• Until recently the costs and paperwork involved in trading as a limited company allied to a more generous tax treatment for unincorporated businesses would have made your choice easier. Reduction in the costs and complexity of running a limited company, and the move to self-assessment and a “current year” basis of taxation of non incorporated businesses, tends to suggest that for most people trading as a limited company would be the preferred route.
  • The proper management of a business conducted via a limited company will require more control and input from your accountant. This is likely to be on a quarterly or monthly basis. However, not only will such involvement save you money, it will also have other benefits as you should be alerted to problems by the provision of regular management accounts. Your bank and any potential lender or investor will be more impressed and helpful when they know your business is being run in a structured manner. Because they don’t have to keep tight control unincorporated businesses tend only to seek advice from an accountant when they are in trouble or seek finance. By that time it is often too late for an accountant to help them at a reasonable cost  – if at all. Prevention (of problems) is better (and cheaper) than the cure!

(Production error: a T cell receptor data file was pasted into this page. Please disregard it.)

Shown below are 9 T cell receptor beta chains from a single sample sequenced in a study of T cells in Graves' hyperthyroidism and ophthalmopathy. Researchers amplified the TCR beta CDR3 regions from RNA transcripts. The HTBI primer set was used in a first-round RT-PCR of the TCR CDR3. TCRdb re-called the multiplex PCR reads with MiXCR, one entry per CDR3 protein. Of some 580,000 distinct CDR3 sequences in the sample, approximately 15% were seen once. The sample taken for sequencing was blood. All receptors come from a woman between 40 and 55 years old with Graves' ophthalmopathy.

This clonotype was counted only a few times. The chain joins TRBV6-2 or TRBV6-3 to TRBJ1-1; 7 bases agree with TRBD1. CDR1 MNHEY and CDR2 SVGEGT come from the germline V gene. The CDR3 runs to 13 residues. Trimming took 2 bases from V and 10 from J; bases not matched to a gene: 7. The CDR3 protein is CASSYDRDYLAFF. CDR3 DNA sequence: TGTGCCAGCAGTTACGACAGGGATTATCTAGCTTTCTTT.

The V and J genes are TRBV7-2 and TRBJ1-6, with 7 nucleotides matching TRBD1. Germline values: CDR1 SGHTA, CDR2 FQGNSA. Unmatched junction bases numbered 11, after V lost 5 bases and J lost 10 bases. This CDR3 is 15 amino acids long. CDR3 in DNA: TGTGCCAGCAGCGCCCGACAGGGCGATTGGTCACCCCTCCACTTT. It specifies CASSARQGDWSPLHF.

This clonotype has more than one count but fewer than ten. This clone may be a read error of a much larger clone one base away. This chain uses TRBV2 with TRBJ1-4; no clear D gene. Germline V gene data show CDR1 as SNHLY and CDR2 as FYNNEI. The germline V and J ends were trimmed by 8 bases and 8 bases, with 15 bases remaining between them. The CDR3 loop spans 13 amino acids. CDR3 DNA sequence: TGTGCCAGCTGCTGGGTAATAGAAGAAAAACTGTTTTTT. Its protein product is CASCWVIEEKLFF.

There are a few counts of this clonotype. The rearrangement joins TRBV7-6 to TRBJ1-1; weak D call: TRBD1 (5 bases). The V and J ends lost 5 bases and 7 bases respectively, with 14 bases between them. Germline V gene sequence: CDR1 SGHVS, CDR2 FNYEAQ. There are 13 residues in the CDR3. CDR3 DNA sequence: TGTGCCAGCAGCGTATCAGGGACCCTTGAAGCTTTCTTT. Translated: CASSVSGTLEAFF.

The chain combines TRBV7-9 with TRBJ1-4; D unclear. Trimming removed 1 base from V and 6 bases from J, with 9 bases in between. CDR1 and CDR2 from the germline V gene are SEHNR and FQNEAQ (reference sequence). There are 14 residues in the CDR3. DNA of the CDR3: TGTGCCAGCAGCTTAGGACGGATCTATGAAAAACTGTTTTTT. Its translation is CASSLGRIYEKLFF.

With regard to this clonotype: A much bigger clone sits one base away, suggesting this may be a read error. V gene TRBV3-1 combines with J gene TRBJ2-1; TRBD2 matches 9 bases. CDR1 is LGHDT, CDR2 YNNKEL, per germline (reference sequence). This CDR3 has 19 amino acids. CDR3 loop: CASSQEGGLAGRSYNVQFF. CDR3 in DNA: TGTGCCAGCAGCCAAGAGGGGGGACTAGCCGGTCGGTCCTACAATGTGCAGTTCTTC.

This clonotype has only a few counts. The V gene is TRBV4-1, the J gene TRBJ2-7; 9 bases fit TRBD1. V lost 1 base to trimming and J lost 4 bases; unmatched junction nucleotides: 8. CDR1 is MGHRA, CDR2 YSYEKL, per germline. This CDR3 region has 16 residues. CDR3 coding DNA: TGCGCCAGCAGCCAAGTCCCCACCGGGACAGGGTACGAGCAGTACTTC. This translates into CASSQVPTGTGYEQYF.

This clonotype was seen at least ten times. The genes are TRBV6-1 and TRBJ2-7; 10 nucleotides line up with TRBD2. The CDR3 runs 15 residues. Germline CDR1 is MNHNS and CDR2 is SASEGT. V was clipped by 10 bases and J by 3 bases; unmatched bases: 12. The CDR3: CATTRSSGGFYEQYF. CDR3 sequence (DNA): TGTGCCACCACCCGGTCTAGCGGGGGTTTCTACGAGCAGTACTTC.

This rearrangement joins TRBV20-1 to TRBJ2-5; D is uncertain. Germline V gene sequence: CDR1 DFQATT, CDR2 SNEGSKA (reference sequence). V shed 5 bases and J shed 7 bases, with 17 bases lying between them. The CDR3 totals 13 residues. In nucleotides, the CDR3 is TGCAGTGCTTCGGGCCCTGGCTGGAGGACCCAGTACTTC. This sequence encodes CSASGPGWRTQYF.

• No two businesses are the same and so each case must be considered on its merits. If in doubt, the safest course is to start trading as an unincorporated business, leaving the option of incorporation at a later date open.

These notes are designed to give an overview of some of the issues which need to be addressed by those starting their own business. They are provided on the basis that neither the author nor the site owner are thereby engaged in rendering legal or other professional services. If legal advice or other expert assistance is required please contact james (at) jamesgreenandco.co.uk.

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Category: Starting a Business